Wednesday, September 29, 2004

Postop: home alone

While postop planning is important for any of us, I often see questions from women who have recently moved or are otherwise alone and facing recovery on their own. While recovering solo is not the optimum, real world constraints sometimes mean we don't get to pick the very best options and just have to muddle through as best we can.

All other things being equal, being able to stay with someone for a couple days or having someone stay with us for that time makes for a safer transition from the hospital. Of course, this means someone tolerable. This isn't the time to have your evil ex-mother-in-law who expects you to wait on her hand and foot, or a worthless kid who will spend all their time out visiting old highschool friends, or a dear friend who will actually tell you she's busy with her kids right then but do call back any time you need help.

What is it that we will need help with, in those first few days? Let's look at that. First of all, you will need someone to bring you home from the hospital. You will most likely feel overwhelmed by just the minimal baggage from your hospital stay, and it's likely there will be a stop on the way home to pick up a prescription for pain meds (will your pharmacy let your doctor call it in and deliver to your home? check it out beforehand). Just sitting in the car (with a thin pillow between your belly and the seatbelt, for a little protection) will be about all the thrills you'll be up to, right then.

Another benefit of having someone pick you up is that they can help listen to your discharge instructions and take charge of the paperwork. You'll have some sort of written instruction sheet, usually, plus a card with your followup appointment and a prescription. I can't tell you how often women mention losing one or another of these by the time they get home. You'll have enough to do to get your body swathed in some sort of undemanding clothing and into the car; let someone else do the detail stuff.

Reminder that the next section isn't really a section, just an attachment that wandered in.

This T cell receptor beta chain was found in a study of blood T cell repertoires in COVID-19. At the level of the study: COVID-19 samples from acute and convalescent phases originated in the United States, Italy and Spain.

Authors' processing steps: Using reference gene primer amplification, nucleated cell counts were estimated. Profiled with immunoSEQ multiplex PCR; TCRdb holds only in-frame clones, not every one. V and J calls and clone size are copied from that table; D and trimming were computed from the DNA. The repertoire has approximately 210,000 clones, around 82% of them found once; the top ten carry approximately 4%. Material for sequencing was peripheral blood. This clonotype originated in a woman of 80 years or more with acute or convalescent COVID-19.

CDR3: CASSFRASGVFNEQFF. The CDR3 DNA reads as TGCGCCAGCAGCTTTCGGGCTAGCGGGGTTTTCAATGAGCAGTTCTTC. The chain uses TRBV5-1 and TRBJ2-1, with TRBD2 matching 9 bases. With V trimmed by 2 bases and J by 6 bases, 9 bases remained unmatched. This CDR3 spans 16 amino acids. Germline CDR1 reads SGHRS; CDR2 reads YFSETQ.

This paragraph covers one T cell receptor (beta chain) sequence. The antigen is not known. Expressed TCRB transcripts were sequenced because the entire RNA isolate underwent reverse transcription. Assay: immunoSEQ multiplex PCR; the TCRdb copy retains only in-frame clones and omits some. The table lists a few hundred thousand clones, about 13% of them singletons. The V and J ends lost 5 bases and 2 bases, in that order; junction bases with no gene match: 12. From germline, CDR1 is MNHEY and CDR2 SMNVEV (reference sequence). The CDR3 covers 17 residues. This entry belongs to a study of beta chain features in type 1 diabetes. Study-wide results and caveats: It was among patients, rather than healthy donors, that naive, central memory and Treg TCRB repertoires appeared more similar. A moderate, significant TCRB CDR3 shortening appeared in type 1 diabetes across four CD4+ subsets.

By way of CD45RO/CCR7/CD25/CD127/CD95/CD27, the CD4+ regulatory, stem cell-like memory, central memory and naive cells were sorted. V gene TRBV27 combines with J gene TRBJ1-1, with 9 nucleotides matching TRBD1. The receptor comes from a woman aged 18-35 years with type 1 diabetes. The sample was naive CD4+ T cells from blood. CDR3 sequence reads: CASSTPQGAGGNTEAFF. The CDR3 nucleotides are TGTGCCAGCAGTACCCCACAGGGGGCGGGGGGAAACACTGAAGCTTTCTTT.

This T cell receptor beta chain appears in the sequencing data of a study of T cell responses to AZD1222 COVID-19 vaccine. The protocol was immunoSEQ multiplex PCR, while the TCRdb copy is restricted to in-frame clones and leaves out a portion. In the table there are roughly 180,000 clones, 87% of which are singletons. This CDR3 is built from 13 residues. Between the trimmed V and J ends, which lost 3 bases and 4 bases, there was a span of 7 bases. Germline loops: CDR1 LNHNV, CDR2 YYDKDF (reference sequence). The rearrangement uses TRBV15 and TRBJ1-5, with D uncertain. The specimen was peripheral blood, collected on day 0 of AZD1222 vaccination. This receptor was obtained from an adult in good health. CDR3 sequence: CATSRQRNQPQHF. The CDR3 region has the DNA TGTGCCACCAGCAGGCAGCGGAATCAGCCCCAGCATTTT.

Once you're home, you'll want to head for bed. Nothing in the world feels quite so wonderful as getting home to your own bed. Nothing. But is that bed up a flight of stairs? Climbing is difficult because you actually use belly muscles to help life your knees, so your doctor may advise you to limit the number of times you go up and down in a day (you'll discuss this at your pre-op, right?). Regardless of the number of trips you're allowed, you can greatly ease the burden on your belly by backing up and down the stairs. That's right: going backwards. Obviously you'll need to hold onto the rail, you can't carry anything, and you need to keep your wits about you and go slowly. But it really does force you to take the lift with your thigh muscles, not your belly. The first time you do it, it's nice to have someone standing by to help steady you if things get too wobbly and exciting. It gets better with practice.

Some of the other challenges you'll be facing in the first couple days at home are getting to the bathroom, getting yourself fed, and taking a shower. Pretty basic things, these are, but they are all fairly demanding to a fresh postop.

It's important to prevent complications and encourage healing for you to walk frequently. In the first few days at home, that's fairly well taken care of just in bathroom and kitchen trips. But if your bathroom is on a different floor from your bed, you may want to reconsider where you sleep for awhile. While some women camp on a sofa or recliner during the day to be close to the bathroom, I feel it's the nighttime trips and the first morning trip with a cranky "I can't wait" bladder that expose us most to haste, trips and possible stumbles or falls. This is a bad idea. Think this through beforehand and make sure that you can sleep someplace on the same floor as a bathroom until you are thoroughly steady and reliable on the stairs before you cut yourself off from the bathroom this way.